Let's get this out of the way: I love our country. I truly believe it is the land of opportunity. I've been lots of places and there is nowhere else I'd rather live.
But we have fallen behind most other countries in at least one major and extremely important way:
For example, the Organization for Economic Cooperation and Development determined that 34 advanced nations entitle mothers to 17 weeks on average of paid maternity leave... except the U.S., the only country that does not mandate nationwide statutory entitlement to paid leave.
And it gets worse. In 2014 the International Labor Organization found that out of 170 countries, all but two provide cash benefits to women during maternity leave: Papua New Guinea and the U.S.
Granted the Family Medical Leave Act (FMLA) requires employers with 50 or more workers to allow parents 12 weeks of job-protected leave to care for a newborn (or a family member with a serious medical condition.) While the law protects their job, in most cases the leave is unpaid (it's up to the employer.) Some do: approximately 13 percent of workers have access to some kind of paid family leave, according to the Bureau of Labor Statistics.
Yet some companies go a lot farther.
One is Synergis, a three-time Inc. 5000 staffing and workforce management provider for mid- to large-size companies in IT and creative marketing. (Basically they provide skilled staff augmentation for companies with short- and long-term needs.)
Here is their parental leave policy:
- Birth mothers who are also primary caregivers receive 12 weeks of paid leave.
- Primary caregivers who are not also the birth mother receive 6 weeks paid leave.
- Non-primary caregivers receive 2 weeks paid leave.
Sound expensive? It is. And it could also create operational challenges since most Synergis employees work in direct production roles.
So when I talked to Doug Ross, Synergis CEO, that was my first (rather direct) question.
How can you afford this?
Our intellectual property is our only real asset. People are everything.
Lots of people talk about their people being their most important asset, but if you walk the walk and provide tangible benefits supporting that belief then the payoff is absolutely huge. We've been in business for 18 years and have a number of people who have been with us for almost all of them. Culture is a huge factor, and our benefits are an important component of our overall package.
Beyond that, the cost of benefits is really not as huge as you might expect, especially when you're a growing organization like we are. And the return on that has been huge. We don't see our benefits as a problematic expense; we see providing those benefits as an essential cost of doing business.
Your paid parental leave policy covers a range of scenarios, which as I think about it makes sense.
Birth mothers aren't the only caregivers. Many people share that responsibility with their spouse. Plus there are people in adoptive situations where they're building a relationship with their new child... there are a lot of family types.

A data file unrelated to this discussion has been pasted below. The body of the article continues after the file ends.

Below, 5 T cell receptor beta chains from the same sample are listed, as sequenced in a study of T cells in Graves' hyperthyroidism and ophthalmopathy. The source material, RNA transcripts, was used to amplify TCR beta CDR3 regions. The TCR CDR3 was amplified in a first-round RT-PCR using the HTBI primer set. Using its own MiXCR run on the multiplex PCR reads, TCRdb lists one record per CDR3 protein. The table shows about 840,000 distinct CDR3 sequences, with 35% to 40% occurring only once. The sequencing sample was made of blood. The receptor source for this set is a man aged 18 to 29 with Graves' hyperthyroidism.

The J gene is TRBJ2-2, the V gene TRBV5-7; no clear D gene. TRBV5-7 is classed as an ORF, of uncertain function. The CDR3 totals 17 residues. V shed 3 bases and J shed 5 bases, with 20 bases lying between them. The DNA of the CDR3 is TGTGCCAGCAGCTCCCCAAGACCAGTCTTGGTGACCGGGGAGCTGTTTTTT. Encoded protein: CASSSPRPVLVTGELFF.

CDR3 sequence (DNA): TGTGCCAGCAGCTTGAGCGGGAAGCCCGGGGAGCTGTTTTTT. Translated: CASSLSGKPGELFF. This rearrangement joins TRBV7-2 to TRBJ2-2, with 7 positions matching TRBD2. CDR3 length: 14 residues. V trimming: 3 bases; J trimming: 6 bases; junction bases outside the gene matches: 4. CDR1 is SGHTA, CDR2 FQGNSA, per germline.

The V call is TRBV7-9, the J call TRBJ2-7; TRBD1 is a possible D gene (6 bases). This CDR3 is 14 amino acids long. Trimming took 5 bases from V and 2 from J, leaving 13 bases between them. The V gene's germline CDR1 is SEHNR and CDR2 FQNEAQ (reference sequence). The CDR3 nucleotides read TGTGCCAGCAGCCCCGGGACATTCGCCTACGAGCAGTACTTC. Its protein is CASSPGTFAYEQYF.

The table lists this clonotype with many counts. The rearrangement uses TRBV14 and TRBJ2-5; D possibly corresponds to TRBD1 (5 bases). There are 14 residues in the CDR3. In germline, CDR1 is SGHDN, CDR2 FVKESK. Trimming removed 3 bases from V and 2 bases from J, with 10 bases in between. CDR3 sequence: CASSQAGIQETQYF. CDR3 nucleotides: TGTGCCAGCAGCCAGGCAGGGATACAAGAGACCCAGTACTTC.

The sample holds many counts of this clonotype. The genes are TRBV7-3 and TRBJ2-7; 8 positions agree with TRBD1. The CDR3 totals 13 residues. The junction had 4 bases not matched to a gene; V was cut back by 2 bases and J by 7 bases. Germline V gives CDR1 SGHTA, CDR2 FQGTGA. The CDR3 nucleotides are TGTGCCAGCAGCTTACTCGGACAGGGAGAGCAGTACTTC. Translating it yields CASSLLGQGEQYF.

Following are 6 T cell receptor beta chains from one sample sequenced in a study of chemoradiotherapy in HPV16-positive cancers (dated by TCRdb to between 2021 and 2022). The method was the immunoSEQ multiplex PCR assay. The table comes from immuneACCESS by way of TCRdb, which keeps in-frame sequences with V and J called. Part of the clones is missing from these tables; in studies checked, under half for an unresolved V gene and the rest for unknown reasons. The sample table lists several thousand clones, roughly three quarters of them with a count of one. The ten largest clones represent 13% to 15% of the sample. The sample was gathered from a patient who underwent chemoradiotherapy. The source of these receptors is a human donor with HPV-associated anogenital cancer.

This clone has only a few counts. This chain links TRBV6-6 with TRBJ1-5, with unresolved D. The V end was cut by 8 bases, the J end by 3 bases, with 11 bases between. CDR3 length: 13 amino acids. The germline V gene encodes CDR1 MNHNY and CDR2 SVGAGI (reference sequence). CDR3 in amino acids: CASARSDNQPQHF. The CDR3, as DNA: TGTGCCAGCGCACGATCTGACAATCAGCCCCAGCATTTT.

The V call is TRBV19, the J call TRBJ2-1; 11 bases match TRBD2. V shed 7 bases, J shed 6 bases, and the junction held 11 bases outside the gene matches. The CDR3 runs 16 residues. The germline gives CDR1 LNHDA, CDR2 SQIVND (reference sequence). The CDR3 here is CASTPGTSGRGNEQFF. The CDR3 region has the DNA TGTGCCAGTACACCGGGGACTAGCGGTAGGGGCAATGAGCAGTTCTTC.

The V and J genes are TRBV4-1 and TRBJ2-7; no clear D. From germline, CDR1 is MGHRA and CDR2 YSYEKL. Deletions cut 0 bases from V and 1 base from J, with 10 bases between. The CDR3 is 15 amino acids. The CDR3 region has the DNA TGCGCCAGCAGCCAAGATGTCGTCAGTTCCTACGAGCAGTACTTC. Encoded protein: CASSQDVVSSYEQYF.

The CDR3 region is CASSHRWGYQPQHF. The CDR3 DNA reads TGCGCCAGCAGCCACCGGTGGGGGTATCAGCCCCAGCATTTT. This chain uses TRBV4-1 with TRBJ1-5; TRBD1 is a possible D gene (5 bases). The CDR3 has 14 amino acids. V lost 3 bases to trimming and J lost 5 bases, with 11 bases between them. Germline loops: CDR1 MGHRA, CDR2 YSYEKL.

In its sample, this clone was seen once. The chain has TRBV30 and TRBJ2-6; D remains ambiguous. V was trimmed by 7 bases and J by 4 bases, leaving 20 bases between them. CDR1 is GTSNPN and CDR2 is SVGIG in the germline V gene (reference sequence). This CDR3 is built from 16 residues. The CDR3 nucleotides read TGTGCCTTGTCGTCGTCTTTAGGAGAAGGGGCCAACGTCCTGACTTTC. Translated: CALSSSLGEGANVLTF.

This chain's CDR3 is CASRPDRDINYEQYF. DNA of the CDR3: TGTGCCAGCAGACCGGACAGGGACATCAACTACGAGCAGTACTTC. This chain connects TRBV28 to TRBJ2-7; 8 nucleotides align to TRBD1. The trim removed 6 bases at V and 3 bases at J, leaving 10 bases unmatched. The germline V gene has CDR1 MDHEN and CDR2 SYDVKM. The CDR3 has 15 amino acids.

Thats why our leave policy has been an evolutionary process. We've always given the mother a lot of time off and flexibility; we started with 6 weeks of paid time off for the birth mother, doubled that to 12 weeks of paid time off at 100% salary, and added a paternity benefit and a parenting benefit. We're trying to cover all the bases.
You also say that aside from creating a great culture, there's a real return on investment.
Absolutely. Our parental leave policy -- and our other employee leave policies -- makes recruiting easier and definitely improves retention.
Ultimately it starts with our vision for our company. Our goal is to:
- Be the supplier of choice for the companies we do business with,
- Be the most admired company in the staffing industry, and
- Be the best place to work in the staffing industry.
Those aren't just philosophical desires or goals. They pay off in tangible ways. They help us attract the best people and it helps us keep them. Culture, lifestyle, earning opportunities... all those make it much easier to recruit outstanding people.
Keep in mind we compete against huge companies, so our culture is a great differentiator. How we treat our people makes us stand out not just as employers but also in our space -- last year alone we grew close to 25%.
Since you provide so much leave time, how do you deal with absences from work?
The fact people will transition in and out is expected. We've structured ourselves to accommodate it. And in a larger sense there are a number of things that can prevent people from being at work. It can occasionally be a challenge, but it's not a negative.
Plus many of our employees don't use all the leave we make available. We end up paying out some of their PTO.
You hear this all the time, and it's true. If you hire the right people, people who are committed and motivated and eager to work hard to make a mission happen... then like us you might pay out months of unused leave because your employees are working hard to do the job that needs to get done.
As far as our parenting leave is concerned, formalizing the program was just an extension of the casual nature of the program we already had.
We want people to take time off. I've worked hard and been successful but I would have appreciated someone saying, "Hey, why don't you take a little time off and spend it with your family?"
So that's the message we're trying to send, and the kind of company we're trying to build.